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Acceptability of Diorhabda carinulata1, an Introduced Biological Control Agent of Tamarix, as Prey for Selected Resident Native Arthropod Predators

Berro, A. M., Evans, S., Ferguson, E. M., Royer, T. A.
The Southwestern entomologist 2017 v.42 no.3 pp. 665-676
Chrysoperla rufilabris, Coccinella septempunctata, Collops, Diorhabda carinulata, Orius insidiosus, Tamarix, Zelus, adults, biological control agents, conservation areas, eggs, insect larvae, natural enemies, predation, predatory insects, surveys, Oklahoma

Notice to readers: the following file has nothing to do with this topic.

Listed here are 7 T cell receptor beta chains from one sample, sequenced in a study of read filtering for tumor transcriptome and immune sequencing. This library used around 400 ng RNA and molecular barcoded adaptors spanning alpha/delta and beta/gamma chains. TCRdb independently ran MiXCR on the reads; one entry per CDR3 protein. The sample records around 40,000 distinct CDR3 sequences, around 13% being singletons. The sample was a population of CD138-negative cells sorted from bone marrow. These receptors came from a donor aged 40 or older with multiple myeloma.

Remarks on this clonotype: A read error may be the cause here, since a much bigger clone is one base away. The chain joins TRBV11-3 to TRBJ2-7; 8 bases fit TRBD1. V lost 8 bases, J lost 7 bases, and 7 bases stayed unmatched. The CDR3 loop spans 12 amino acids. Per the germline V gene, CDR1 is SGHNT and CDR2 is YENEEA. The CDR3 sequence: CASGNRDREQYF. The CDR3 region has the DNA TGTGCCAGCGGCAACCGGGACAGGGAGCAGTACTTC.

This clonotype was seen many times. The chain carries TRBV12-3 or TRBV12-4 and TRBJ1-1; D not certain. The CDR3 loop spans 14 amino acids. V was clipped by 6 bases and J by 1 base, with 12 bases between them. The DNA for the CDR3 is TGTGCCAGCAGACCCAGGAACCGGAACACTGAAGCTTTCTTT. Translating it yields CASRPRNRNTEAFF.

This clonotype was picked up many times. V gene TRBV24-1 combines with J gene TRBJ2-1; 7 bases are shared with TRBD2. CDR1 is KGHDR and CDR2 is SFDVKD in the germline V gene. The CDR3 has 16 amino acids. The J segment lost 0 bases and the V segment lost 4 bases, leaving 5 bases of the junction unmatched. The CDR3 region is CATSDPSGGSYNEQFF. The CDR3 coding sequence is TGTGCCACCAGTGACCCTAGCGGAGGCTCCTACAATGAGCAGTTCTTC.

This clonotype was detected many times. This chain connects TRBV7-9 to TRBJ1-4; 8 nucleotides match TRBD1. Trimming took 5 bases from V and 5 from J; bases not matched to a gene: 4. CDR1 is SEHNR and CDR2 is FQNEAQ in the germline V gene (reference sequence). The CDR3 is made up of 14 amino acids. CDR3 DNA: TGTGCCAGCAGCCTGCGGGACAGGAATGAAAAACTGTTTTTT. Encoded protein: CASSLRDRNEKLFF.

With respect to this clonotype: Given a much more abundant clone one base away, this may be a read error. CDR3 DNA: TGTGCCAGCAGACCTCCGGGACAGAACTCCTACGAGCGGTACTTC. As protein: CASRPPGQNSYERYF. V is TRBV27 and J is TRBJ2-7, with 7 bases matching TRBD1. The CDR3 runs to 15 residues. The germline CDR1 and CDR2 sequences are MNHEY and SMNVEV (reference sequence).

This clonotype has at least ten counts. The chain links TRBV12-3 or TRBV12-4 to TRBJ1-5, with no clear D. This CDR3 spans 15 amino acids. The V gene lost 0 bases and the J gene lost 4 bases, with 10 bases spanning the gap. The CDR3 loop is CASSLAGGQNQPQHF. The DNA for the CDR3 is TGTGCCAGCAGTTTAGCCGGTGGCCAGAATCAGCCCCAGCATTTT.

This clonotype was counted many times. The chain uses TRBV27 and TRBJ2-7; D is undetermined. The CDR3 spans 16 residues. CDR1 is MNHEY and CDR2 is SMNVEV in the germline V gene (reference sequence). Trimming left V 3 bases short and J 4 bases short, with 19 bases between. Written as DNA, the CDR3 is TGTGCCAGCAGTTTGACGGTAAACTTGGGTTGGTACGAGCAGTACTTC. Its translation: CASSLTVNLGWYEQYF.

Although biological control agents are imported without the constraints exerted by their native natural enemies, many native, generalist arthropod predators might use the new food source after release in the field. Predation by native arthropods is a potential obstacle to establishment of Diorhabda spp. as a biological control agent against saltcedar, Tamarix spp. Arboreal predaceous insects were surveyed at the Great Salt Plains National Wildlife Refuge to identify possible predators that could affect establishment of the northern tamarisk beetle, Diorhabda carinulata (Desbrochers), in Oklahoma. Results of the survey showed that 57% of the arthropods were represented by five insects, Zelus tetracanthus (Stål) (Hemiptera: Reduviidae) (21%); several species of Chrysoperla (Neuroptera: Chrysopidae) (11%); the insidious flower bug, Orius insidiosus (Say) (Hemiptera: Anthocoridae) (10%); Collops quadrimaculatus (F.) Coleoptera: Melydridae) (8%); and the sevenspotted lady beetle, Coccinella septempunctata L. (Coleoptera: Coccinellidae) (6%), in saltcedar stands. No-choice feeding studies demonstrated that eggs and larvae of D. carinulata were accepted prey for larvae of Chrysoperla rufilabris (Burmeister) and sevenspotted lady beetle adults but not larvae. Northern tamarisk beetle larvae were accepted prey for Z. tetracanthus.